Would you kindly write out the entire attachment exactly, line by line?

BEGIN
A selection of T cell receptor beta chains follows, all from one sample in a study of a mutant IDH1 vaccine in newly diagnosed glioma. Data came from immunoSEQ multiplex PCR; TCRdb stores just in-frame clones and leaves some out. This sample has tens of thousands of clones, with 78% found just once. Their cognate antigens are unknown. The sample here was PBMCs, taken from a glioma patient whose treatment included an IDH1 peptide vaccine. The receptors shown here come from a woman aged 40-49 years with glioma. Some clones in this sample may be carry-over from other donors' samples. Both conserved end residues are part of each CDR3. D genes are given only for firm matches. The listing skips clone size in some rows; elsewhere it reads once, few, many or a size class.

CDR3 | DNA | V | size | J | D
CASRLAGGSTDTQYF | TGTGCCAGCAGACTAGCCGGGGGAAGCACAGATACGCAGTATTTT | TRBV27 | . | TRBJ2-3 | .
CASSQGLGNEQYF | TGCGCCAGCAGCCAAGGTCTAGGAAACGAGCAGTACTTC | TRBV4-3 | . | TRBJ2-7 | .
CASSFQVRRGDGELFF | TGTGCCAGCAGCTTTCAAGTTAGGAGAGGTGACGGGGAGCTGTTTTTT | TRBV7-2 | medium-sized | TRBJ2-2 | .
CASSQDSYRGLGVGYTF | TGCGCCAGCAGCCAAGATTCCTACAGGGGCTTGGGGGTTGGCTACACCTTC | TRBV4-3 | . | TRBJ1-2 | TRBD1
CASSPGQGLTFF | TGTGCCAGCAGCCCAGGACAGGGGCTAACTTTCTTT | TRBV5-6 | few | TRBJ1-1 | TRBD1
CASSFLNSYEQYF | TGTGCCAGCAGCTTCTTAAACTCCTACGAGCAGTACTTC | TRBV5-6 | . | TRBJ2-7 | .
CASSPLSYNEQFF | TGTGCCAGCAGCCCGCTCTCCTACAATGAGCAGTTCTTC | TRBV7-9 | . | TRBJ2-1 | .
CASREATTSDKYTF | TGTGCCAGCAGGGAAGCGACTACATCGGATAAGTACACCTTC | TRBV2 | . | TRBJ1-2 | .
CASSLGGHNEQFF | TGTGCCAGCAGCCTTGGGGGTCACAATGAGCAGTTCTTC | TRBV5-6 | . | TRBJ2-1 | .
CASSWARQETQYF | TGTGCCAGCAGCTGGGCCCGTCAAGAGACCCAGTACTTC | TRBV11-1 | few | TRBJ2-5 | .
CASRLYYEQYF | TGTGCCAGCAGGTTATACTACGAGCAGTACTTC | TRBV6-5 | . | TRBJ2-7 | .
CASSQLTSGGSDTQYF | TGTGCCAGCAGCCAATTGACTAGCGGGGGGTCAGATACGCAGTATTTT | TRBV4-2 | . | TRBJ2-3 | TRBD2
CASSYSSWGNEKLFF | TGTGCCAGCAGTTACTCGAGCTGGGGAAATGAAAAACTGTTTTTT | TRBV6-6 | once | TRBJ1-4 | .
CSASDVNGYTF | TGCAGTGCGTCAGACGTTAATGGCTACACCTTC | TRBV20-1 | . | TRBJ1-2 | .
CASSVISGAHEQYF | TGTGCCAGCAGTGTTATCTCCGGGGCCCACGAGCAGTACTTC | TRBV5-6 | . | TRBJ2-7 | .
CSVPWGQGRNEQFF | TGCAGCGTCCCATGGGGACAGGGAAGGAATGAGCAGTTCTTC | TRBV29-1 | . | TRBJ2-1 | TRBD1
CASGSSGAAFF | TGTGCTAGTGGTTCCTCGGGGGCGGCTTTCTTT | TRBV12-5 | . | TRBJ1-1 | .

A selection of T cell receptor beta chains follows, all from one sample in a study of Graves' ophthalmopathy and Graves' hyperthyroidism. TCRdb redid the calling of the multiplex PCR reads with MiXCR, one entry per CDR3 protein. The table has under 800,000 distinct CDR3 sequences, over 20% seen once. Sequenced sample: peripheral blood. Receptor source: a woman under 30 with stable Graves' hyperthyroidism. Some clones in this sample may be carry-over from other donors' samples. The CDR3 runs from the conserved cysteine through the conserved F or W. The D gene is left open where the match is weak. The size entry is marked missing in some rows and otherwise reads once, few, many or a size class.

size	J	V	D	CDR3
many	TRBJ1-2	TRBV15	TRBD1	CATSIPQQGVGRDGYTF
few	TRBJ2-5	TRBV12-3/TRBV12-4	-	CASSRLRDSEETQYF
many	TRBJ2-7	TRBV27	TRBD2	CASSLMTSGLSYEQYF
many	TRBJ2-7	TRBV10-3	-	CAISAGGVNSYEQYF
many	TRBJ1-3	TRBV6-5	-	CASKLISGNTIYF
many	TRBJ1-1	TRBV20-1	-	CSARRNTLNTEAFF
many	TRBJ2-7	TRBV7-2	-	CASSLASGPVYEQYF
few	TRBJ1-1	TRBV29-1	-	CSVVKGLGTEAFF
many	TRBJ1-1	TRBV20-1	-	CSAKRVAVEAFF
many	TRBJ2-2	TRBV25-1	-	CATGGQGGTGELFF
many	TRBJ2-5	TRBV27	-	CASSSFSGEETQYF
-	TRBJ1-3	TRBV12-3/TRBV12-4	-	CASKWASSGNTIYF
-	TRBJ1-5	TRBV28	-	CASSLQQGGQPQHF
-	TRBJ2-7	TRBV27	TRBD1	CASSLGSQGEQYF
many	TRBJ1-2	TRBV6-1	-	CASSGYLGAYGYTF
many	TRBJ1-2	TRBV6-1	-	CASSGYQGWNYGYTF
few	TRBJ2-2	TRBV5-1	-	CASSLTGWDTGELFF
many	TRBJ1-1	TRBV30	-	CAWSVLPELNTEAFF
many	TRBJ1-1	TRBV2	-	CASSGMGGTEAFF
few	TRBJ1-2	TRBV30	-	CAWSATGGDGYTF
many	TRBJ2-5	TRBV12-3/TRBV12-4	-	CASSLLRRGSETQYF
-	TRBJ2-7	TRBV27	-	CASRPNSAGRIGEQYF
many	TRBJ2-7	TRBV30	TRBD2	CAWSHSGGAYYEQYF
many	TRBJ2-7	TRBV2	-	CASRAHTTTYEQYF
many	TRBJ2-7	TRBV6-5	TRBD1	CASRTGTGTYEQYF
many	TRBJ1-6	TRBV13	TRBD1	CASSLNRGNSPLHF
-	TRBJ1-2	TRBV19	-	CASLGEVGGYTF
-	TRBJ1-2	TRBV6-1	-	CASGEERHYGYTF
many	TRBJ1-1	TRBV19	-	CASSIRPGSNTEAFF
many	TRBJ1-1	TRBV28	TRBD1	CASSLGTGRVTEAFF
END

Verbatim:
A selection of T cell receptor beta chains follows, all from one sample in a study of a mutant IDH1 vaccine in newly diagnosed glioma. Data came from immunoSEQ multiplex PCR; TCRdb stores just in-frame clones and leaves some out. This sample has tens of thousands of clones, with 78% found just once. Their cognate antigens are unknown. The sample here was PBMCs, taken from a glioma patient whose treatment included an IDH1 peptide vaccine. The receptors shown here come from a woman aged 40-49 years with glioma. Some clones in this sample may be carry-over from other donors' samples. Both conserved end residues are part of each CDR3. D genes are given only for firm matches. The listing skips clone size in some rows; elsewhere it reads once, few, many or a size class.

CDR3 | DNA | V | size | J | D
CASRLAGGSTDTQYF | TGTGCCAGCAGACTAGCCGGGGGAAGCACAGATACGCAGTATTTT | TRBV27 | . | TRBJ2-3 | .
CASSQGLGNEQYF | TGCGCCAGCAGCCAAGGTCTAGGAAACGAGCAGTACTTC | TRBV4-3 | . | TRBJ2-7 | .
CASSFQVRRGDGELFF | TGTGCCAGCAGCTTTCAAGTTAGGAGAGGTGACGGGGAGCTGTTTTTT | TRBV7-2 | medium-sized | TRBJ2-2 | .
CASSQDSYRGLGVGYTF | TGCGCCAGCAGCCAAGATTCCTACAGGGGCTTGGGGGTTGGCTACACCTTC | TRBV4-3 | . | TRBJ1-2 | TRBD1
CASSPGQGLTFF | TGTGCCAGCAGCCCAGGACAGGGGCTAACTTTCTTT | TRBV5-6 | few | TRBJ1-1 | TRBD1
CASSFLNSYEQYF | TGTGCCAGCAGCTTCTTAAACTCCTACGAGCAGTACTTC | TRBV5-6 | . | TRBJ2-7 | .
CASSPLSYNEQFF | TGTGCCAGCAGCCCGCTCTCCTACAATGAGCAGTTCTTC | TRBV7-9 | . | TRBJ2-1 | .
CASREATTSDKYTF | TGTGCCAGCAGGGAAGCGACTACATCGGATAAGTACACCTTC | TRBV2 | . | TRBJ1-2 | .
CASSLGGHNEQFF | TGTGCCAGCAGCCTTGGGGGTCACAATGAGCAGTTCTTC | TRBV5-6 | . | TRBJ2-1 | .
CASSWARQETQYF | TGTGCCAGCAGCTGGGCCCGTCAAGAGACCCAGTACTTC | TRBV11-1 | few | TRBJ2-5 | .
CASRLYYEQYF | TGTGCCAGCAGGTTATACTACGAGCAGTACTTC | TRBV6-5 | . | TRBJ2-7 | .
CASSQLTSGGSDTQYF | TGTGCCAGCAGCCAATTGACTAGCGGGGGGTCAGATACGCAGTATTTT | TRBV4-2 | . | TRBJ2-3 | TRBD2
CASSYSSWGNEKLFF | TGTGCCAGCAGTTACTCGAGCTGGGGAAATGAAAAACTGTTTTTT | TRBV6-6 | once | TRBJ1-4 | .
CSASDVNGYTF | TGCAGTGCGTCAGACGTTAATGGCTACACCTTC | TRBV20-1 | . | TRBJ1-2 | .
CASSVISGAHEQYF | TGTGCCAGCAGTGTTATCTCCGGGGCCCACGAGCAGTACTTC | TRBV5-6 | . | TRBJ2-7 | .
CSVPWGQGRNEQFF | TGCAGCGTCCCATGGGGACAGGGAAGGAATGAGCAGTTCTTC | TRBV29-1 | . | TRBJ2-1 | TRBD1
CASGSSGAAFF | TGTGCTAGTGGTTCCTCGGGGGCGGCTTTCTTT | TRBV12-5 | . | TRBJ1-1 | .

A selection of T cell receptor beta chains follows, all from one sample in a study of Graves' ophthalmopathy and Graves' hyperthyroidism. TCRdb redid the calling of the multiplex PCR reads with MiXCR, one entry per CDR3 protein. The table has under 800,000 distinct CDR3 sequences, over 20% seen once. Sequenced sample: peripheral blood. Receptor source: a woman under 30 with stable Graves' hyperthyroidism. Some clones in this sample may be carry-over from other donors' samples. The CDR3 runs from the conserved cysteine through the conserved F or W. The D gene is left open where the match is weak. The size entry is marked missing in some rows and otherwise reads once, few, many or a size class.

size	J	V	D	CDR3
many	TRBJ1-2	TRBV15	TRBD1	CATSIPQQGVGRDGYTF
few	TRBJ2-5	TRBV12-3/TRBV12-4	-	CASSRLRDSEETQYF
many	TRBJ2-7	TRBV27	TRBD2	CASSLMTSGLSYEQYF
many	TRBJ2-7	TRBV10-3	-	CAISAGGVNSYEQYF
many	TRBJ1-3	TRBV6-5	-	CASKLISGNTIYF
many	TRBJ1-1	TRBV20-1	-	CSARRNTLNTEAFF
many	TRBJ2-7	TRBV7-2	-	CASSLASGPVYEQYF
few	TRBJ1-1	TRBV29-1	-	CSVVKGLGTEAFF
many	TRBJ1-1	TRBV20-1	-	CSAKRVAVEAFF
many	TRBJ2-2	TRBV25-1	-	CATGGQGGTGELFF
many	TRBJ2-5	TRBV27	-	CASSSFSGEETQYF
-	TRBJ1-3	TRBV12-3/TRBV12-4	-	CASKWASSGNTIYF
-	TRBJ1-5	TRBV28	-	CASSLQQGGQPQHF
-	TRBJ2-7	TRBV27	TRBD1	CASSLGSQGEQYF
many	TRBJ1-2	TRBV6-1	-	CASSGYLGAYGYTF
many	TRBJ1-2	TRBV6-1	-	CASSGYQGWNYGYTF
few	TRBJ2-2	TRBV5-1	-	CASSLTGWDTGELFF
many	TRBJ1-1	TRBV30	-	CAWSVLPELNTEAFF
many	TRBJ1-1	TRBV2	-	CASSGMGGTEAFF
few	TRBJ1-2	TRBV30	-	CAWSATGGDGYTF
many	TRBJ2-5	TRBV12-3/TRBV12-4	-	CASSLLRRGSETQYF
-	TRBJ2-7	TRBV27	-	CASRPNSAGRIGEQYF
many	TRBJ2-7	TRBV30	TRBD2	CAWSHSGGAYYEQYF
many	TRBJ2-7	TRBV2	-	CASRAHTTTYEQYF
many	TRBJ2-7	TRBV6-5	TRBD1	CASRTGTGTYEQYF
many	TRBJ1-6	TRBV13	TRBD1	CASSLNRGNSPLHF
-	TRBJ1-2	TRBV19	-	CASLGEVGGYTF
-	TRBJ1-2	TRBV6-1	-	CASGEERHYGYTF
many	TRBJ1-1	TRBV19	-	CASSIRPGSNTEAFF
many	TRBJ1-1	TRBV28	TRBD1	CASSLGTGRVTEAFF